On 17 October 2019, the UK and the European Union published the provisionally agreed text of a revised deal on the terms of withdrawal of the UK from the EU.
The document comprises changes to the previous principal draft Withdrawal Agreement – the remainder of which would still stand, including it would appear the commencement of a transition period following the date on which the UK ceases to be an EU member state.
The principal change is a new Northern Ireland Protocol and removal of the so-called ‘backstop. The backstop, which was only intended to apply in the event that no other agreement was reached between the parties regarding future customs arrangements, was in effect an insurance option to prevent a hard border between Ireland and Northern Ireland. In its original form, the backstop would have been in the form of a “single customs territory” between the UK and the EU. It was argued that this was at odds with the UK Government’s intention that the UK should no longer be part of the Customs Union once it has left the EU.
Under the revised agreement, which seeks to preserve a soft border between Ireland and Northern Ireland, Northern Ireland will remain in regulatory alignment with the EU with respect to goods. However, the agreement also ensures that Northern Ireland will remain in the UK’s customs territory, despite also being an entry point to the EU single market. Accordingly, UK authorities will apply EU tariffs to goods likely to enter the single market and UK tariffs to goods which are not so bound.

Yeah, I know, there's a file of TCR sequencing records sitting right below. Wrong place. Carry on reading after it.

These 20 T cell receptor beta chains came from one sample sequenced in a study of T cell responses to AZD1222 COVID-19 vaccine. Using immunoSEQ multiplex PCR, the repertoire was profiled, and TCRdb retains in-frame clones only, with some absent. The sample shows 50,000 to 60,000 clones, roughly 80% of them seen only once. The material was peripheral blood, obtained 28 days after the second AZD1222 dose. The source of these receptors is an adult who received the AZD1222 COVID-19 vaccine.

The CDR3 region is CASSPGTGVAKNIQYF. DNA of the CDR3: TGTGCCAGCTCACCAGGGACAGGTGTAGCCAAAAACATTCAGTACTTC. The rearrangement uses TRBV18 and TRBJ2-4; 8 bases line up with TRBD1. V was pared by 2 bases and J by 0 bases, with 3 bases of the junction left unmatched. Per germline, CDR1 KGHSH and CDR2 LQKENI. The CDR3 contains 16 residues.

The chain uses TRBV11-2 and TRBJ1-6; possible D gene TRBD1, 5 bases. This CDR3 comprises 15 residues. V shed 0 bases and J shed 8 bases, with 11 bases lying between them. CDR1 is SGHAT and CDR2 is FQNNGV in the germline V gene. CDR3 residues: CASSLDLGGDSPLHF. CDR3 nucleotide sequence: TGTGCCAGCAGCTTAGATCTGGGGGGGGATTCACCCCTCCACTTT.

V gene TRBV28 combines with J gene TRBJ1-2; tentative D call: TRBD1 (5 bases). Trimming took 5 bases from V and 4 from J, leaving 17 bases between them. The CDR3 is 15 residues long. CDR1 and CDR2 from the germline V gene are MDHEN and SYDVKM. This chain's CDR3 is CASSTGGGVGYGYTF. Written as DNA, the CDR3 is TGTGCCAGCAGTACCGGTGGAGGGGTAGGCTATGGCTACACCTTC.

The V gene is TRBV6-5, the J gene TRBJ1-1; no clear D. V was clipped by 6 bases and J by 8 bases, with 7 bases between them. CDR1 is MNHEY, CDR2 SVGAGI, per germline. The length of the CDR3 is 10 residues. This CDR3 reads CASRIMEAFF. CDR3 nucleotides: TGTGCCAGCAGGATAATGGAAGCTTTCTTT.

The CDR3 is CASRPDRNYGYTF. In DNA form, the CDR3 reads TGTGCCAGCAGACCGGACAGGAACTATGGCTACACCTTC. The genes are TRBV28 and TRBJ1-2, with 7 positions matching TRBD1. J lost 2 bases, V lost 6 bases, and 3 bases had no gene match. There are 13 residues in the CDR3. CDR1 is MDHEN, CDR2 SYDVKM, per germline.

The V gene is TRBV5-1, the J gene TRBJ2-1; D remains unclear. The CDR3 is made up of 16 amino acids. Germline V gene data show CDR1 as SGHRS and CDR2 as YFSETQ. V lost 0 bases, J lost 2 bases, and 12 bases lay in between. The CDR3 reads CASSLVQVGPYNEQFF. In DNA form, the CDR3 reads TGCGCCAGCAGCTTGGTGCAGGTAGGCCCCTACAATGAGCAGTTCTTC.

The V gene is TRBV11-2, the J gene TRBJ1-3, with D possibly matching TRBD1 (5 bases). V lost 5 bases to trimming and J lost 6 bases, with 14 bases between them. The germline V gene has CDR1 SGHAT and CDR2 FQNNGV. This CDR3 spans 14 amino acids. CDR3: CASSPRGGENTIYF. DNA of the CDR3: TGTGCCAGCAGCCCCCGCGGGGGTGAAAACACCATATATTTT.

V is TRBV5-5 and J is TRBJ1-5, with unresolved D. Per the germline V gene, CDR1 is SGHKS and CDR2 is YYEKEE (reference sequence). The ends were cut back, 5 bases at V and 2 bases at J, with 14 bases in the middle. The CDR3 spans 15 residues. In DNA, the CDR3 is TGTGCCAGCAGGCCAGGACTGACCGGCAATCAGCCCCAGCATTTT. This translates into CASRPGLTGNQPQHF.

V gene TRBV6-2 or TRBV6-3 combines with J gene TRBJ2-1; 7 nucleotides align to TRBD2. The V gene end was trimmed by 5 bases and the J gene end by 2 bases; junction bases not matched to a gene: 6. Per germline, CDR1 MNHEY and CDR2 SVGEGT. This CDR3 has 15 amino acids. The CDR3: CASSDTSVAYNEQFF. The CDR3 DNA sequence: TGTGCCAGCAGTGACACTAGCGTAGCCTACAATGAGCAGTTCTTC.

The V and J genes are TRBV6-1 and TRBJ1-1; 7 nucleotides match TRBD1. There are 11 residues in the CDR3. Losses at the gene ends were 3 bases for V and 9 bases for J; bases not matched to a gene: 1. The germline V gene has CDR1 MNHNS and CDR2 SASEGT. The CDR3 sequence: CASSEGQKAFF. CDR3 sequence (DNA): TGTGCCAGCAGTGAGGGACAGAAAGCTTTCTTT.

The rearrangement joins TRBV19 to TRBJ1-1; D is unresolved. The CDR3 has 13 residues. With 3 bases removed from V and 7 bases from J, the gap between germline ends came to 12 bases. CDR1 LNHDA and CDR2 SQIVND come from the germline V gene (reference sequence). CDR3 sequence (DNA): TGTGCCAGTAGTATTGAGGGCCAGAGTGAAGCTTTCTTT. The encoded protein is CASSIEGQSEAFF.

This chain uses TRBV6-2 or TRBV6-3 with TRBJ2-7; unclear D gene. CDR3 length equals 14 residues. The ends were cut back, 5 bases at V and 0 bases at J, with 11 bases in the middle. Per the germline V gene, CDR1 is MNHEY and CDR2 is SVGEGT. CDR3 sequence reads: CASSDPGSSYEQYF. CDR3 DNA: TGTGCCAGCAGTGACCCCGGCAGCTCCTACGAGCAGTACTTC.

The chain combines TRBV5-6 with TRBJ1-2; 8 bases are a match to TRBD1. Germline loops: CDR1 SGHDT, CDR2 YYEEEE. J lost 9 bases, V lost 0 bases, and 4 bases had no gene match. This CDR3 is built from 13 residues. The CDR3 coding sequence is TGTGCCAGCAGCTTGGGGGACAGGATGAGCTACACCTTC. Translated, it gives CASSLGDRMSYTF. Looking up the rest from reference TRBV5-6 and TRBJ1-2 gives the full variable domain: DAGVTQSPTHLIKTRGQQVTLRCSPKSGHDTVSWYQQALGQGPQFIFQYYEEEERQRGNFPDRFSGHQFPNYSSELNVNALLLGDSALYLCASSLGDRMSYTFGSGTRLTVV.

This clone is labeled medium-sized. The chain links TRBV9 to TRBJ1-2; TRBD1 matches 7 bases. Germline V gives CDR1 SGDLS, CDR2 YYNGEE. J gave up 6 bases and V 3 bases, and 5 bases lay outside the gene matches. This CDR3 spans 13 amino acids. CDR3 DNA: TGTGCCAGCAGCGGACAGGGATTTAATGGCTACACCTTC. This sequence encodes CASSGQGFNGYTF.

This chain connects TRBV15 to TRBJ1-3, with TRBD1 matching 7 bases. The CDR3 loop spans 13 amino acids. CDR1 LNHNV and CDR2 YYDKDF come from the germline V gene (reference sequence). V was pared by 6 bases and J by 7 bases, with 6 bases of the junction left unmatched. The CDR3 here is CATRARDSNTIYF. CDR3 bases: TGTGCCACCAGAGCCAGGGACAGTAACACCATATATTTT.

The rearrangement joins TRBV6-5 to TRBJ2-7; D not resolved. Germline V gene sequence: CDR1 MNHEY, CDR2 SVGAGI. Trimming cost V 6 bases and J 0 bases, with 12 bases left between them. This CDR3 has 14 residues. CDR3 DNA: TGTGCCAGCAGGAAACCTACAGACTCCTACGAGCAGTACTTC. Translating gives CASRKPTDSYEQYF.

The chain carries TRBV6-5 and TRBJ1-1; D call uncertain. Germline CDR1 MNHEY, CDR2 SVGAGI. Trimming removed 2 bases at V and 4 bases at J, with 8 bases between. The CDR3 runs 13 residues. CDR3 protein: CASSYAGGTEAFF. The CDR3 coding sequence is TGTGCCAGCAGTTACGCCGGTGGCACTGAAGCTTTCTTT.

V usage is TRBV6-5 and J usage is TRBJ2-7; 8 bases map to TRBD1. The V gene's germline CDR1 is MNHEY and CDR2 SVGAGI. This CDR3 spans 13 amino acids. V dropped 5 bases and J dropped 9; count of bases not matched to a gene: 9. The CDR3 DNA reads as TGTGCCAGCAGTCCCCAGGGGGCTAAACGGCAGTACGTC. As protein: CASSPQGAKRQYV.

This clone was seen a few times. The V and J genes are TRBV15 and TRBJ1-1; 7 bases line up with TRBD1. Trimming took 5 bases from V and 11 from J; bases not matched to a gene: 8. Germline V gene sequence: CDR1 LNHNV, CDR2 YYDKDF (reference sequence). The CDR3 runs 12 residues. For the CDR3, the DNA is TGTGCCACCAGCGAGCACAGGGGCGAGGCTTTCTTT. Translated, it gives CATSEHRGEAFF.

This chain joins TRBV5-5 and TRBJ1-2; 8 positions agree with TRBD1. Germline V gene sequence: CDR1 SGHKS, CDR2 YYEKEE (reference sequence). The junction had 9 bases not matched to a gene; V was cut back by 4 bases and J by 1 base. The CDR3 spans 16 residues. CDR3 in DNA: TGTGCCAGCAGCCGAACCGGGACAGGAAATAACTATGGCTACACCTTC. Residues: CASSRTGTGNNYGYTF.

The agreement requires the consent of people in Northern Ireland: the Northern Ireland Assembly will be required to approve the continuation of arrangements four years after they come into effect (i.e. after the end of the transition period).
Separately, the parties have also published a revised Political Declaration, the non-binding document setting out a framework for a future trade deal between the UK and the EU. We will provide additional commentary on particular aspects of this in subsequent posts.
On the UK side, pursuant to section 13 of the EU (Withdrawal) Act 2018 Parliament must approve the deal – something the Government failed to achieve in relation to the previous draft agreement. The crucial vote is expected to take place in the next few days.
On the EU side, a qualified majority will be needed, i.e. the approval of 20 of the 27 Member States, as well as the approval of the European Parliament